In the face of large feedyard inventories and growing beef supplies, fed-cattle prices held up well through the first half of this summer. Slaughter weights during the spring months ran well below year-ago averages, and the Choice/Select spread widened to as much as $20 per hundredweight, indicating that owners were marketing cattle earlier rather than later.

As of mid-June, year-to-date cattle slaughter and beef production were down from last year, 4 percent and 5 percent respectively. Beef in cold storage was down 17.7 percent from year-ago levels. The average retail price of Choice beef set a record in May for the fifth consecutive month.

Feedyards have continued placing cattle aggressively, though, and market signals now suggest that supplies could become burdensome. As of June 1, feedyard inventories remained 2 percent larger than one year earlier, and May placements exceeded the May 2000 pace by 3 percent. Marketings of fed cattle during May topped the year-earlier figure by 1 percent, but at 2.20 million head, fell short of the 2.37 million head that feedyards placed during May.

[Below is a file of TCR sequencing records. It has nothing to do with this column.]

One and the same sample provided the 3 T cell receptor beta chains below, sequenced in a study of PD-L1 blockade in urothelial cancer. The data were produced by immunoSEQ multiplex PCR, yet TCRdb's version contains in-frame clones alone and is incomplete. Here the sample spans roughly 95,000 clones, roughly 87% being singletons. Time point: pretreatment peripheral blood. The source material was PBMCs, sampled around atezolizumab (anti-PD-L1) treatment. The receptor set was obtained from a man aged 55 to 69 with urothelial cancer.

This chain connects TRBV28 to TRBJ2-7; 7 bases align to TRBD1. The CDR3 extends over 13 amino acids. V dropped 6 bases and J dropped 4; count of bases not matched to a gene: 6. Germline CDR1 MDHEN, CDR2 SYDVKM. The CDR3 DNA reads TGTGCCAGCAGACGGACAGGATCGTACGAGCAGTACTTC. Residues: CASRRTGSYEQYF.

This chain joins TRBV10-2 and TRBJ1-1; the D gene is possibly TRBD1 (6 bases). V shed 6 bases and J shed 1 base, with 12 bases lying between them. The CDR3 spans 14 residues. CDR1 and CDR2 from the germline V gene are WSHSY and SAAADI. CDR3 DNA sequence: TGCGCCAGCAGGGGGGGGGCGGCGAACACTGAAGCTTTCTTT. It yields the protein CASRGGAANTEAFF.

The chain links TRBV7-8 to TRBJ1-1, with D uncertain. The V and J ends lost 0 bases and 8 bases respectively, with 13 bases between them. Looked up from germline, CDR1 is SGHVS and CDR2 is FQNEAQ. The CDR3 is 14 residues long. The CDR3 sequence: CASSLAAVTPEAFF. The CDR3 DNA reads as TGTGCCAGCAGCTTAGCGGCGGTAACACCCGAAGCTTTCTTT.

With supplies of market-ready cattle growing larger and beef cutout prices declining, packers have pushed live-cattle prices lower. Cattle feeders have resisted the lower prices, looking for a quick recovery, and it appears that a backlog of finished cattle could develop.

Slaughter weights increased significantly during May and June, and market conditions including cheap corn and expensive replacement cattle encouraged feedyards to feed pens longer and market them heavier. The Choice/Select spread also has narrowed considerably, indicating that cattle are staying in feedyards longer with a higher percentage reaching the Choice grade.

The international market for U.S. beef has not been as strong as hoped, with higher beef prices and a strong dollar driving exports down almost 13 percent during the first quarter of 2001.

Grain prices remain favorable, but producers and analysts will watch the weather and progress reports closely for the rest of the growing season. With projections of shorter crops and strong demand, there is some upside risk in the grain market.

The outlook remains favorable for a strong recovery in fed-cattle prices this fall, once the market works through the current glut and feedyard inventories finally drop below year-ago levels. Prices likely will hold in the low $70s through the summer months, then climb back toward the year's highs during the fourth quarter. But the timing and the strength of that recovery will depend largely on this summer's marketing activity. If a serious backlog of finished cattle develops, heavier slaughter weights could make up for modest reductions in numbers and limit the strength of the recovery.